Wetland and forest protected by NCC in Bristol, QC (Photo by NCC)

Wetland and forest protected by NCC in Bristol, QC (Photo by NCC)

Blanding’s turtle in the Ottawa Valley

A threatened species to be protected
Blanding's Turtle (Photo by NCC)

Blanding's Turtle (Photo by NCC)

The Blanding’s turtle is a species deemed threatened in Quebec since 2009. It's black, domed shell, often marked with yellow and tawny flecks, can reach up to 28 centimetres in length. This reptile is easy to recognize thanks to its bright yellow throat and chin.

The species is found in wetlands, beaver ponds and lakes with shallow water and mucky bottoms, as they are rich in aquatic vegetation and organic matter.

Formerly, the Blanding’s turtle's range was limited to the southern Ottawa Valley region, specifically in the municipalities of Bristol, Clarendon and Shawville, as well as in a large section of Gatineau Park. Until recently, the westernmost sightings occurred in Sheenboro.

"To ensure the long-term sustainability of Blanding’s turtle populations, habitat conservation is very important. Protecting against loss, degradation and fragmentation requires a better understanding of the turtle’s distribution," explained Caroline Gagné, project manager for the Nature Conservancy of Canada's (NCC's) Quebec Region.

A successful inventory

In 2014, teams were deployed in the field to attempt to spot or confirm the presence of Blanding’s turtles in areas of the Outaouais that had not yet been surveyed. Collectively, they covered 260 hectares (640 acres). To put that into perspective, it is the equivalent of nearly 1,650 NHL-sized hockey rinks. Each of the traps were checked daily in order to count the captures, change the sardine can, which served as turtle bait and, of course, release the turtles.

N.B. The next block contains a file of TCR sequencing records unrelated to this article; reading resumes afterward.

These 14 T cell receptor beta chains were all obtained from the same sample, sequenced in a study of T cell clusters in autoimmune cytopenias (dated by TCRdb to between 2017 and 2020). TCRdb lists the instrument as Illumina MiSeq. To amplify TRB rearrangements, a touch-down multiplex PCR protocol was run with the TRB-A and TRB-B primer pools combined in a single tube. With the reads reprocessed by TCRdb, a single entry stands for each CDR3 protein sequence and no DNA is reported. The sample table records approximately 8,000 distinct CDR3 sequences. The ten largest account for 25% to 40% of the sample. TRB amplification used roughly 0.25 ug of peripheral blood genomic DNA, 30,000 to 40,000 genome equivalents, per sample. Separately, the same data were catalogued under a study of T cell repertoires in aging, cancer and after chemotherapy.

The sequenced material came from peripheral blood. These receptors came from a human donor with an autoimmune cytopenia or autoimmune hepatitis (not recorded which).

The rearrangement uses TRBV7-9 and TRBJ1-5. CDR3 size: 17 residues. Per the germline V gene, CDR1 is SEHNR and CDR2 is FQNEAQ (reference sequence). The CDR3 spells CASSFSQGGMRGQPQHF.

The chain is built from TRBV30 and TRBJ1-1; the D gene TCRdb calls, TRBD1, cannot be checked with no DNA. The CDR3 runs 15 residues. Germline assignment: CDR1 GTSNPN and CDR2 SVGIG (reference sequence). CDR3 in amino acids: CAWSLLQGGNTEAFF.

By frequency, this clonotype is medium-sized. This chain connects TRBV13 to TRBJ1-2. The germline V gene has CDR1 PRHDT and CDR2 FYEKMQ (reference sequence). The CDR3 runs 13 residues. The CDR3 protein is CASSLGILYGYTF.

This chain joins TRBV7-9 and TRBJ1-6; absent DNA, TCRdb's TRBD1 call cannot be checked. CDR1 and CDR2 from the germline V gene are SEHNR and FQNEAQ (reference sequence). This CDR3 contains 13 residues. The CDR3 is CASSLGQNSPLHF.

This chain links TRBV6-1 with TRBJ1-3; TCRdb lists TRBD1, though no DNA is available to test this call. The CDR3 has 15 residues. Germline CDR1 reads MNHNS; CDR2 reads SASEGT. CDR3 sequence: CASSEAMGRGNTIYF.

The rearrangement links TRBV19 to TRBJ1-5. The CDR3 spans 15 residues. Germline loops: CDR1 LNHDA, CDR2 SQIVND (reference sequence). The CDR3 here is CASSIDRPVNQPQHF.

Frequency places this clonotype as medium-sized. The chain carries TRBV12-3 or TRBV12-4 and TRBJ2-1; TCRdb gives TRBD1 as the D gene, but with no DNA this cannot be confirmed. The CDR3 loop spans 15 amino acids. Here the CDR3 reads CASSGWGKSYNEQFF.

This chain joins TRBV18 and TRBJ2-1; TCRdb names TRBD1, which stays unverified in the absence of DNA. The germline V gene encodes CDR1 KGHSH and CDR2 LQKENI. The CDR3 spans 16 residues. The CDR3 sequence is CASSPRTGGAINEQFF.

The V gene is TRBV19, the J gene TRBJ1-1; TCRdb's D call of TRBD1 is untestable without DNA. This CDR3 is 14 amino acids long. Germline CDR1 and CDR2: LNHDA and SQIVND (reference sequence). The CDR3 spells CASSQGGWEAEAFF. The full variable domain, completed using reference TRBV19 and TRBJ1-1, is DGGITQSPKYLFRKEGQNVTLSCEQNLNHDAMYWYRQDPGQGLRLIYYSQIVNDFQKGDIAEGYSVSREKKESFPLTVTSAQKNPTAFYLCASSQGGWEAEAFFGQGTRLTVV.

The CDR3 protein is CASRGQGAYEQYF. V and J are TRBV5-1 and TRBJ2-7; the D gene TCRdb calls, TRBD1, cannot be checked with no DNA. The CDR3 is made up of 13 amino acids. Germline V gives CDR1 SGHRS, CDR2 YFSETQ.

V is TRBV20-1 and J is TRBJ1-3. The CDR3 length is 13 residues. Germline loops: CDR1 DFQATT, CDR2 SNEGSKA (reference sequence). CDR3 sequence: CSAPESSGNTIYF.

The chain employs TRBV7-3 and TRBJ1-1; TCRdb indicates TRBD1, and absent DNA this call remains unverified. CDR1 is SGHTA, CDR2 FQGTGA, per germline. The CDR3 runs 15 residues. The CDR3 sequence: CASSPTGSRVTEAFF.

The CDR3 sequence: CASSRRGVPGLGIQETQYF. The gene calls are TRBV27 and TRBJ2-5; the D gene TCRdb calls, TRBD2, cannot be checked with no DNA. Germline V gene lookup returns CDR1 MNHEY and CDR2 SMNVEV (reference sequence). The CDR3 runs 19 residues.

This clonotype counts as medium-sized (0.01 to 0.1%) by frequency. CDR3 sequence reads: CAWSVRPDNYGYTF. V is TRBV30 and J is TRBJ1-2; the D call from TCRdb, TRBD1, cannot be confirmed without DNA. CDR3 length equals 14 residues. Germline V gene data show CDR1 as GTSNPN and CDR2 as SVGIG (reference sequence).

Ultimately, NCC was able to observe that Blanding’s turtle’s habitat had extended to the west. Indeed, several specimens were recorded in the Sheenboro area, near the Outaouais river, on an NCC property.

The Ottawa Valley

Because of the Ottawa Valley's diversity of habitats and its natural wealth, the Nature Conservancy of Canada has been working here for nearly two decades, protecting 3,850 hectares (9,500 acres) of ecologically sensitive lands.

This region on the banks of the Ottawa River is considered by experts to be one of Quebec’s biodiversity hot spots. It is home to more than 85 rare floristic species, several of which are associated with limestone outcrops from the Precambrian era, which are typically found in the Ottawa Valley.

Help protect Blanding’s turtles

  • Record your observations of living, hurt or dead turtles by filling out the form at carapace.ca. A photograph is always proof positive!
  • Observe the turtles from a distance! Never remove them from their natural habitat, and never move them to another habitat.
  • If you find a turtle on the road, help it by encouraging it to cross in the direction it’s headed; don’t put it back in the water or move it elsewhere, and, above all, never hold it by its tail.
  • Avoid drying out wetlands created by beavers, dismantling their dams or even removing branches and tree trunks lying at the water’s edge.

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Funding provided by Environment and Climate Change Canada